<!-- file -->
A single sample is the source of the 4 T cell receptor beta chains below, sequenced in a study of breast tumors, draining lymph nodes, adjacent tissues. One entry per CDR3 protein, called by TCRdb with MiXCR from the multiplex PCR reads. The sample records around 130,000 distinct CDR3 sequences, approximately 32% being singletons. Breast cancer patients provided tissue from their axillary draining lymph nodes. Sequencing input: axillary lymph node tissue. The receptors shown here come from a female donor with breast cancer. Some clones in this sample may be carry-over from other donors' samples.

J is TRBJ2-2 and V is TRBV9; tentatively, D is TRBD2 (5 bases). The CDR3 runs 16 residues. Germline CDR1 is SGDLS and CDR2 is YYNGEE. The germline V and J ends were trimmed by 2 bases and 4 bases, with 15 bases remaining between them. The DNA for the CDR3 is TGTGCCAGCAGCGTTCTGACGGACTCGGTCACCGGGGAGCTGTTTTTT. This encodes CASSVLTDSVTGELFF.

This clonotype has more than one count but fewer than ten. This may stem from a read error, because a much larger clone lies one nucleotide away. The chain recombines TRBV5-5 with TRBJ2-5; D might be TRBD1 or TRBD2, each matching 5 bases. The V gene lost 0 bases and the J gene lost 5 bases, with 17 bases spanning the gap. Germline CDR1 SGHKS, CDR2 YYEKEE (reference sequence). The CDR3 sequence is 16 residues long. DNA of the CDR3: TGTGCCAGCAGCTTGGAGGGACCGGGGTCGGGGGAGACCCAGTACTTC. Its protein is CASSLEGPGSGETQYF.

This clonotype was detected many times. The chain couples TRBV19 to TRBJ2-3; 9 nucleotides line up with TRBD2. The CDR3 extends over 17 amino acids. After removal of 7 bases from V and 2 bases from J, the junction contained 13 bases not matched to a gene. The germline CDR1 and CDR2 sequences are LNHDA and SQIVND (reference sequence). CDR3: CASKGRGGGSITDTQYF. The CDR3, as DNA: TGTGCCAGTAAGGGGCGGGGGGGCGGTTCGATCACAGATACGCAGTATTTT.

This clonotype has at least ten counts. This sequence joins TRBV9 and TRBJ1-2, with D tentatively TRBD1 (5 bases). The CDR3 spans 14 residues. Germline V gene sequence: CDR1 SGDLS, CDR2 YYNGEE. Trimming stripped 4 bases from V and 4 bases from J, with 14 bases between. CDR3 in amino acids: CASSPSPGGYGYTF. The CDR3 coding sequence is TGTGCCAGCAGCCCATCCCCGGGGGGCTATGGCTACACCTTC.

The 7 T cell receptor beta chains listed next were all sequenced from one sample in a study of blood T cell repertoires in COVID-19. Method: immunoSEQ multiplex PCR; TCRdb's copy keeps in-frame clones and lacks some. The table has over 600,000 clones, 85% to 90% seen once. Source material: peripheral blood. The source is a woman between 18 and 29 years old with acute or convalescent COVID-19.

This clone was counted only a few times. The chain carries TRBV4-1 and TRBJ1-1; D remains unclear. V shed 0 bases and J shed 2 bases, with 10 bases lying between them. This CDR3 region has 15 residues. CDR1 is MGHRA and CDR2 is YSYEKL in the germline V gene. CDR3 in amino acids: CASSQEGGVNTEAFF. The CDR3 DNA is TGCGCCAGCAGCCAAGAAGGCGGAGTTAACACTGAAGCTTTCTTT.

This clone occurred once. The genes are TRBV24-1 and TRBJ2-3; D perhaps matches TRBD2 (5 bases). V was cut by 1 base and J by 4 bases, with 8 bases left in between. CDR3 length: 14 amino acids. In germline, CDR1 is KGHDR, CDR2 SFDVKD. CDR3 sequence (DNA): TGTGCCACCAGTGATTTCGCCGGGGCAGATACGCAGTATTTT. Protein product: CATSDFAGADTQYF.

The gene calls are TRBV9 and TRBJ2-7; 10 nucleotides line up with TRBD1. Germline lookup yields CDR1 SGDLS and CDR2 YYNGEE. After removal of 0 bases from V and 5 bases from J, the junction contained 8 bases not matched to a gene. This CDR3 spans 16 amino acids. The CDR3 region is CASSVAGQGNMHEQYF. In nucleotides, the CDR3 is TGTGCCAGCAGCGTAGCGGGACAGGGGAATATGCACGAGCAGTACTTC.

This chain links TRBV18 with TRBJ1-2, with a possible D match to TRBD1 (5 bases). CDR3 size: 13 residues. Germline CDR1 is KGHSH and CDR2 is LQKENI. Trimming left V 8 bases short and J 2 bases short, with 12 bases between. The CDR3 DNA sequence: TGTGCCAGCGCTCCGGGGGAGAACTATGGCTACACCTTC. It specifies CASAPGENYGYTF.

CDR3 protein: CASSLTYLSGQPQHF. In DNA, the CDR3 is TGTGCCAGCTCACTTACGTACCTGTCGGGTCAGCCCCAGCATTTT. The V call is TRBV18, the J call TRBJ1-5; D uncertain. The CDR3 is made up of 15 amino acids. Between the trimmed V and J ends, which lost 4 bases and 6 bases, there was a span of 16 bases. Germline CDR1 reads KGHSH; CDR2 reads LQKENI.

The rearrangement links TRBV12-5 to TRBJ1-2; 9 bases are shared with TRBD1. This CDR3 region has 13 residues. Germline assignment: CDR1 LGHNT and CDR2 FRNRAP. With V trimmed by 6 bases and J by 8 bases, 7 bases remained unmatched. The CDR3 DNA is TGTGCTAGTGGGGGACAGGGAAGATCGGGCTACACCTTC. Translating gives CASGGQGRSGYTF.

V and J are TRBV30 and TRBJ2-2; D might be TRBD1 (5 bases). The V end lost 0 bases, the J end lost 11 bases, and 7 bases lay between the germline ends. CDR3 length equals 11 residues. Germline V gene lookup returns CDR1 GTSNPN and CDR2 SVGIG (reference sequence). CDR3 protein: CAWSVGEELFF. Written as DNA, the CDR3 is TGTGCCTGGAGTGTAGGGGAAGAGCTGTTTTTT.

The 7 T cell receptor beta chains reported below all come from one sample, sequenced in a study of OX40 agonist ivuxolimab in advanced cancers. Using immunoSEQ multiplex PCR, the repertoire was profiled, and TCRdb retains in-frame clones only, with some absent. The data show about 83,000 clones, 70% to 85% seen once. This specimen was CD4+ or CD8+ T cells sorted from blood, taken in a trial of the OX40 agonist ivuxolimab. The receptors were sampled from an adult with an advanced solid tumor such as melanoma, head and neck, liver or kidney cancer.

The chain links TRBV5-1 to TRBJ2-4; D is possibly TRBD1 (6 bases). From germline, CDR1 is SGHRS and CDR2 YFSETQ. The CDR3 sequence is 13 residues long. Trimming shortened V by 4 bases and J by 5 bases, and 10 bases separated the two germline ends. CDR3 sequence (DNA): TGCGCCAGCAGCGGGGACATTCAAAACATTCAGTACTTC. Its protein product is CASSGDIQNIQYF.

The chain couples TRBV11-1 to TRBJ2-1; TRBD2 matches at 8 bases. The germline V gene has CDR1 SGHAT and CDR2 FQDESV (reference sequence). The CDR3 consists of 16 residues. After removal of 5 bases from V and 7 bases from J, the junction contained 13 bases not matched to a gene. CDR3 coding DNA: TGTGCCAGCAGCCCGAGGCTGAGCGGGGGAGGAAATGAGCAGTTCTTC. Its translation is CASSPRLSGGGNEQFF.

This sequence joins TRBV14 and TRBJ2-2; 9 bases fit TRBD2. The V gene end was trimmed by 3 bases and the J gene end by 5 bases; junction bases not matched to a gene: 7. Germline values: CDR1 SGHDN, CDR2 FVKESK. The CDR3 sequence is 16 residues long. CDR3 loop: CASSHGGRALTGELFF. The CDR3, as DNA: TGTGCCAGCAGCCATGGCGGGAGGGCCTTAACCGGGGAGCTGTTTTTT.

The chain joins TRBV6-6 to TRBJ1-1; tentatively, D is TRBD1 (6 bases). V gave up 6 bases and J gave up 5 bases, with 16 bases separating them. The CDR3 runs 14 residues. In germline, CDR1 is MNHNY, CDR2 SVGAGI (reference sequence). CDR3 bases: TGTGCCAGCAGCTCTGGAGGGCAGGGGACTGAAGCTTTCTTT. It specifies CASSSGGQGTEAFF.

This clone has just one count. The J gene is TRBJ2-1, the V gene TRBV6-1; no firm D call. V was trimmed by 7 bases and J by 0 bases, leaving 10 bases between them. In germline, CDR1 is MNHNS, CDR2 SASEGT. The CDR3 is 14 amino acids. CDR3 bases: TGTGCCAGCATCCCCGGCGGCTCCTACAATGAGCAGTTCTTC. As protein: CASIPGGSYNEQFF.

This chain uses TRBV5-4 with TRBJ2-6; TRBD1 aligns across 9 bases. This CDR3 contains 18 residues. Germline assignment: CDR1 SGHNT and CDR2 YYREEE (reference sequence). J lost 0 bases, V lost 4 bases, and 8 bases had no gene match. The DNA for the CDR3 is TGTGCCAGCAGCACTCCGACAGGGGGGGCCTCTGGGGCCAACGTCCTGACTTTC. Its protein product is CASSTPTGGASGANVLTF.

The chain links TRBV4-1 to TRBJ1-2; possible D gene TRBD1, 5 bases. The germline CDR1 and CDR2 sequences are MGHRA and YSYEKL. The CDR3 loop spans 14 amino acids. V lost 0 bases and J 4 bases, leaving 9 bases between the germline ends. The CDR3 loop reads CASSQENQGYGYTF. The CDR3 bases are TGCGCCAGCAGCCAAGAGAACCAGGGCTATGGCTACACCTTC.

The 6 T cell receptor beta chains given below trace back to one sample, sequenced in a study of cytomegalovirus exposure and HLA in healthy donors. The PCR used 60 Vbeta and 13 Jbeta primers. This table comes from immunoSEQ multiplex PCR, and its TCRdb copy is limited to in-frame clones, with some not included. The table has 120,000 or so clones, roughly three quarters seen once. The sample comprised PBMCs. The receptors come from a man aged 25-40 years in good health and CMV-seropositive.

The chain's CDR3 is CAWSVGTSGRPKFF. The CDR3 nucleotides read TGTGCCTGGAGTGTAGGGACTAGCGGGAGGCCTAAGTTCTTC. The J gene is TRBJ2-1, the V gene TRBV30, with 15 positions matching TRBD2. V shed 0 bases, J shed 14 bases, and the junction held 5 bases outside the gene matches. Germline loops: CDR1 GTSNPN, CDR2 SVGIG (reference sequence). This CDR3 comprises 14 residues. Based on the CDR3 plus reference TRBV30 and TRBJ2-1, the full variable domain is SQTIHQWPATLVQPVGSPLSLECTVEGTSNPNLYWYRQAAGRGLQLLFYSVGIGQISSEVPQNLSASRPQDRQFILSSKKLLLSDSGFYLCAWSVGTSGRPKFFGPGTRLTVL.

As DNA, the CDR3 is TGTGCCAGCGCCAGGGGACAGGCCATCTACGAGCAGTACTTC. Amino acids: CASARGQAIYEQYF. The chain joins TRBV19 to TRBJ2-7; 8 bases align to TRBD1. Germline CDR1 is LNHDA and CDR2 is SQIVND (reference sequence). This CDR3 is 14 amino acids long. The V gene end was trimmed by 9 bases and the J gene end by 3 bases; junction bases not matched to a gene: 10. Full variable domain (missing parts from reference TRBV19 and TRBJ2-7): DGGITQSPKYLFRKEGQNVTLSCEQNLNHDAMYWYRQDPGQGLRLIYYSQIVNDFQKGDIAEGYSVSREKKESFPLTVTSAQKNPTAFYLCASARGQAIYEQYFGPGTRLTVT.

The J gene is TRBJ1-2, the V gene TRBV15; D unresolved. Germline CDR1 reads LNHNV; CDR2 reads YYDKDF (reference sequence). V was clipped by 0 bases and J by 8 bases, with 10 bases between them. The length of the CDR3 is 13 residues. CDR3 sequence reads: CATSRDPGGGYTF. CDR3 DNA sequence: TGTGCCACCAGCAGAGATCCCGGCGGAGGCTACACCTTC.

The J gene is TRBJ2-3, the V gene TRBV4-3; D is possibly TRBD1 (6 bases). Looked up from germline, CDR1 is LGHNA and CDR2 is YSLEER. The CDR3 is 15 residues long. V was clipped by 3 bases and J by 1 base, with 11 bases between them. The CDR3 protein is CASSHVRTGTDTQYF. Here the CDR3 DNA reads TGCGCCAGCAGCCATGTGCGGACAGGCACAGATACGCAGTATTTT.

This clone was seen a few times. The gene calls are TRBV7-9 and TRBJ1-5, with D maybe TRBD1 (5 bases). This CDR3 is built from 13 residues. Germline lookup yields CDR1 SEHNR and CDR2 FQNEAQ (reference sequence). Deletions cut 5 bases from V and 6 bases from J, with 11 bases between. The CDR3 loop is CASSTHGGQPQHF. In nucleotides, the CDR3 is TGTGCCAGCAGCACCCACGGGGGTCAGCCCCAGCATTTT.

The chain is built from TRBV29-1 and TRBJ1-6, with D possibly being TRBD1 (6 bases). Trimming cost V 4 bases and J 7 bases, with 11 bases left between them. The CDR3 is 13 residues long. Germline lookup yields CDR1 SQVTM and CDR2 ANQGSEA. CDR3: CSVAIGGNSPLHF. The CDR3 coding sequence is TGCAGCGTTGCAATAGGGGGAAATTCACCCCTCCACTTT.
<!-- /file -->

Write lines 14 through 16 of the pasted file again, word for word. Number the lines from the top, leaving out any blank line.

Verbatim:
The 7 T cell receptor beta chains reported below all come from one sample, sequenced in a study of OX40 agonist ivuxolimab in advanced cancers. Using immunoSEQ multiplex PCR, the repertoire was profiled, and TCRdb retains in-frame clones only, with some absent. The data show about 83,000 clones, 70% to 85% seen once. This specimen was CD4+ or CD8+ T cells sorted from blood, taken in a trial of the OX40 agonist ivuxolimab. The receptors were sampled from an adult with an advanced solid tumor such as melanoma, head and neck, liver or kidney cancer.

The chain links TRBV5-1 to TRBJ2-4; D is possibly TRBD1 (6 bases). From germline, CDR1 is SGHRS and CDR2 YFSETQ. The CDR3 sequence is 13 residues long. Trimming shortened V by 4 bases and J by 5 bases, and 10 bases separated the two germline ends. CDR3 sequence (DNA): TGCGCCAGCAGCGGGGACATTCAAAACATTCAGTACTTC. Its protein product is CASSGDIQNIQYF.

The chain couples TRBV11-1 to TRBJ2-1; TRBD2 matches at 8 bases. The germline V gene has CDR1 SGHAT and CDR2 FQDESV (reference sequence). The CDR3 consists of 16 residues. After removal of 5 bases from V and 7 bases from J, the junction contained 13 bases not matched to a gene. CDR3 coding DNA: TGTGCCAGCAGCCCGAGGCTGAGCGGGGGAGGAAATGAGCAGTTCTTC. Its translation is CASSPRLSGGGNEQFF.